10.17.12 5:50 AM ET
Obama vs. Romney Presidential Debate Round Two: Who Lied?
The town-hall-style showdown between presidential hopefuls Mitt Romney and Barack Obama was facilitated by voters’ questions and filled with lies. From the three-way debate between the candidates and moderator Candy Crowley over the Obama administration’s handling of the U.S. Consulate attack in Benghazi, Libya, to the exaggerated promises of tax cuts and job creation, The Daily Beast takes a look at the night’s most glaring factual errors.
Obama: “Let’s take the money that we’ve been spending on war over the last decade to rebuild America, roads, bridges, schools.”
The Associated Press immediately jumped on one of the president’s first comments of the debate, pointing out that the U.S. government has been funding the Iraq and Afghanistan wars with borrowed money. “In fact, the government borrows nearly 40 cents for every dollar it spends,” the AP notes. “Thus using money that had been earmarked for wars to build schools and infrastructure would involve even more borrowing, adding to the federal deficit.”
Romney: He’ll create 12 million jobs during his first term.
Mitt’s said this before, including in a TV ad earlier this week—which the Washington Post gave “Four Pinocchios”—during the last presidential debate. Post fact-checker Glenn Kessler turns to the Romney campaign’s policy paper to explain how his economic plan would yield far fewer than 12 million jobs. While the nonpartisan Congressional Budget Office predicts that, even if the economy is pushed into a recession, 9.06 million jobs will be created between 2013 and 2017, Moody’s Analytics thinks regardless of who’s in the White House, 12.3 million jobs will be emerge.
Obama: “Governor, when you were governor of Massachusetts, you stood in front of a coal plant and pointed at it and said, ‘This plant kills,’ and took great pride in shutting it down. And now suddenly you’re a big champion of coal.”
In 2003, Massachusetts Gov. Mitt Romney stood in front of the Salem Harbor coal plant, said it was killing people, and declared he could not protect jobs if it meant killing people. Obama got that part right. Where the president was mistaken was when he said Mitt “took great pride” in closing the plant, since it’s still open.
Romney: “We have his own record which is we have four consecutive years where he said he was running for office he would cut the deficit in half, instead he has doubled it.”
Romney keeps saying this and he keeps getting shot down. While he’s right that Obama has not fulfilled his pledge to halve the deficit, he has not doubled it by any means. Politifact explains how Romney even gets to this point: by comparing today’s deficit to what it was at the end of 2008. This doesn’t include the $700 billion added to the deficit by President Bush’s first Wall Street bailout. They argue, instead, that during his time in office Obama actually has shrunk the deficit by 8 percent.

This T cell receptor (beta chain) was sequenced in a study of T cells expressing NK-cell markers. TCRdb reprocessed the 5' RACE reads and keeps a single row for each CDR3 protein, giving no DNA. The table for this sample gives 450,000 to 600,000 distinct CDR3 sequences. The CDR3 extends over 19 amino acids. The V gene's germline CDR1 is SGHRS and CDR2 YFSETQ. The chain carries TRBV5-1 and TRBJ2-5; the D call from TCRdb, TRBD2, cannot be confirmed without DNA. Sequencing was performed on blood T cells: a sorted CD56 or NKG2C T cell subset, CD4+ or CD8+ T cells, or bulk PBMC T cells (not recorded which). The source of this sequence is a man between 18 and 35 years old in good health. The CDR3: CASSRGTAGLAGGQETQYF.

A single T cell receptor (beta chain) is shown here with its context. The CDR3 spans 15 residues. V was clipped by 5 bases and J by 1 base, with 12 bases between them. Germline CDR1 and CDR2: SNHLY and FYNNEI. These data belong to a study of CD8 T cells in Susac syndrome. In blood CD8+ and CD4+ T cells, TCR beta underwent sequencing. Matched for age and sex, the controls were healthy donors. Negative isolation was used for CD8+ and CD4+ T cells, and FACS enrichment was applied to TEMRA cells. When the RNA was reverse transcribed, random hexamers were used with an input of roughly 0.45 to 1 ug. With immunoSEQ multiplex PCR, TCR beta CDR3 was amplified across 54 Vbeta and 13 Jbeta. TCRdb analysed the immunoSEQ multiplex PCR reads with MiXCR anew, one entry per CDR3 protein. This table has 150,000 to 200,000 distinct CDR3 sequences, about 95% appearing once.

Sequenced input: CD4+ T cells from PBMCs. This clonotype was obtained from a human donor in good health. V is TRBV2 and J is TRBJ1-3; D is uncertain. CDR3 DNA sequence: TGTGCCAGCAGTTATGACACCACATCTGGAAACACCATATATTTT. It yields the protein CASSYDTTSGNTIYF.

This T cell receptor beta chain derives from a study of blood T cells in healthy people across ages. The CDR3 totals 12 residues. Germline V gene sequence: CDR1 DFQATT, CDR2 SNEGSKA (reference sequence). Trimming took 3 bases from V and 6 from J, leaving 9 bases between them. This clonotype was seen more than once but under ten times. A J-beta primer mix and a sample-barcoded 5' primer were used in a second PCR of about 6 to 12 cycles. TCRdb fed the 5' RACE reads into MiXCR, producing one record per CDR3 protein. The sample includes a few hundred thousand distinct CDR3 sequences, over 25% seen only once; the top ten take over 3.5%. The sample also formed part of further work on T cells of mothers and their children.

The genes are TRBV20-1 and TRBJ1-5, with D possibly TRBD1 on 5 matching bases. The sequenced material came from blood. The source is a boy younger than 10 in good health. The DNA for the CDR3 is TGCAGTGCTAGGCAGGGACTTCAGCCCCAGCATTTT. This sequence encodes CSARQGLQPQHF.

Obama: “I cut taxes by $3,600.”
This claim is a bit misleading. Glenn Kessler makes sure to clarify that this $3,600 was cut over four years—not all at once, as Obama’s statement might suggest. He also notes that, even if he successfully extends Bush-era tax cuts for those with yearly incomes of $250,000 or less, taxes will inevitably go up because Obama hasn’t made any plans to extend the payroll tax cut or renew the Making Work Pay tax credit.
Romney: “We of course don’t want to have automatic weapons, and that’s already illegal in this country to have automatic weapons.”
This has not been true since 2004, when the ban on some semi-automatic firearms signed by Bill Clinton in 1994 expired. FactCheck.org called Romney out on making a similar comment following the Aurora, Colo., shooting to which his campaign responded that he was talking about the bombs in James Holmes’s apartment, not the weapon he used in the movie theater.
Romney: “It took the president 14 days before he called the attack in Benghazi an act of terror.”
Moderator Candy Crowley interrupted the Republican candidate to insist that, “He did, in fact, sir,” refer to the attack on the U.S. Consulate in Libya as an act of terror while addressing the country from the Rose Garden the day after it took place. The New York Times and other fact-checkers on duty during the debate note that, technically, Crowley was right. The president said, in his speech on Sept. 12, “No acts of terror will ever shake the resolve of this great nation, alter that character, or eclipse the light of the values that we stand for.”
Still, determining whether Romney’s claim is true is complicated. Obama did mention “acts of terror” in his speech following the Sept. 11 attacks in Benghazi, but in an interview days later he referred to “natural protests.” Tuesday night, after the debate, Crowley explained her interjection and conceded that Romney was correct in saying the Obama administration avoided confirming the Benghazi attack had been an act of terror.
Obama: “In my hometown of Chicago there’s an awful lot of violence, and they’re not using AK-47s. They’re using cheap handguns.”